Despite millions suffering from ALS, Alzheimer’s, and Parkinson’s, there’s still a big question mark surrounding specific causes of these diseases. Without a known cause, developing treatments is next to impossible.
Researchers from the University of Florida believe that bacterial composition of the digestive tract could play a key role in solving this mystery.
The research, published in PLOS Pathogens, confirms for the first time a link between specific bacteria species and physical manifestations of neurodegenerative diseases.
“Looking at the microbiome is a relatively new approach to investigating what causes neurodegenerative diseases. In this study, we were able to show that specific species of bacteria play a role in the development of these conditions,” said senior author Daniel Czyz, PhD, Assistant Professor at IFAS/Department of Microbiology and Cell Science at the University of Florida.
To find this specific bacterial species, the scientists studied the digestive tract of a microscopic translucent worm or nematode, called Caenorhabditis elegans.
According to Czyz, the one millimeter-long worms are similar to humans in that they have intestines, muscles and nerves, but instead of being composed of billions of cells, each worm has exactly 959 cells.
“They are like living test tubes. Their small size allows us to do experiments in a much more controlled way and answer important questions we can apply in future experiments with higher organisms and, eventually, people,” explained Czyz. “We took a minimalistic approach where we use a simple nematode to colonize the intestine with individual bacterial species to assess their effect on host proteostasis across tissues.”
A hallmark of neurodegenerative diseases is the formation of misfolded protein aggregates that cause cellular dysfunctions. Misfolded proteins accumulate in tissue and ultimately lead to neurodegenerative disorders.
To learn more about this process, the authors introduced certain bacteria to the C. elegans worms to see if protein aggregation would occur in their tissues.
Czyz explained that is indeed what they observed. “We have a way of marking the aggregates so they glow green under the microscope. We saw that worms colonized by certain bacteria species were lit up with aggregates that were toxic to tissues, while those colonized by the control bacteria were not,” Czyz said. “C. elegans lacks the inflammatory system; therefore, the effect observed in our study is directly linked to bacteria. This is the first study that directly points out which bacterial species disrupt host proteostasis and contribute to protein aggregation and the associated toxicity."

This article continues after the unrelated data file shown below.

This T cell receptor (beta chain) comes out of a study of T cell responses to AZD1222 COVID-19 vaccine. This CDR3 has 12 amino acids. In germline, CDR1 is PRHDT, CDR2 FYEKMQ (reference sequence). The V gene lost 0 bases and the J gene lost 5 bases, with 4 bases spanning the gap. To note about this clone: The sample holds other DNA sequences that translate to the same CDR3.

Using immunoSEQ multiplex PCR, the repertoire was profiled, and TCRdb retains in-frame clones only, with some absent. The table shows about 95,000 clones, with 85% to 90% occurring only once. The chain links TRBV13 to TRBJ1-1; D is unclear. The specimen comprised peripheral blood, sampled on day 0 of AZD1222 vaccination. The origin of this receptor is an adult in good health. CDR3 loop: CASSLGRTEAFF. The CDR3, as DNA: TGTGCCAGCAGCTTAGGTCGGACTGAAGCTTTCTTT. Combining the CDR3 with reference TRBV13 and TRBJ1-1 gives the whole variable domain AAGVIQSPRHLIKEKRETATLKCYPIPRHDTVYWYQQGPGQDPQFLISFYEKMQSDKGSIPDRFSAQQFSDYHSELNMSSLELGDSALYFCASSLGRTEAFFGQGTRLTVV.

Czyz said a key takeaway is that bacteria that colonize the gut can affect protein folding in distant tissues. “More importantly, beneficial commensal bacteria that produce butyrate can suppress this detrimental effect.”
He added that the bacteria that stood out the most was butyrate-producing butyrogenic, as well as two species of Prevotella, which Czyz said almost completely suppressed protein aggregation.
“We also showed that some other bacteria produce compounds that counteract these ‘bad’ bacteria. Recent studies have shown that patients with Parkinson’s and Alzheimer’s disease are deficient in these ‘good’ bacteria, so our findings may help explain that connection and open up an area of future study,” he said.
The link between antibiotic-resistant bacteria and protein misfolding
According to Czyz, nearly all the bacteria they found associated with protein misfolding was also associated with antibiotic-resistant infections in people.
Czyz told NutraIngredients-USA that he certainly suspects there is a connection between antibiotic resistance and neurodegenerative diseases.
“With the increasing antibiotic resistance, our bodies are colonized by bacteria that are more resistant to antibiotics than ever before. As we take antibiotics, we eliminate protective commensal bacteria and could enrich the population of the detrimental microbes that contribute to disease pathogenesis,” he said, adding that more research is needed to demonstrate this.
Czyz told NutraIngredients-USA that probiotic developers shouldn’t jump the gun just yet, as further experiments in higher organisms should be conducted before using any strains as probiotics for neurodegenerative conditions.
“My laboratory is currently looking at the effect of all culturable isolates from the human microbiome on protein folding. These follow-up studies will determine exactly which bacterial strains are beneficial and which are detrimental,” said Czyz.
Source: PLOS Pathogens
“Colonization of the Caenorhabditis elegans gut with human enteric bacterial pathogens leads to proteostasis disruption that is rescued by butyrate”
Authors: A. Walker et al.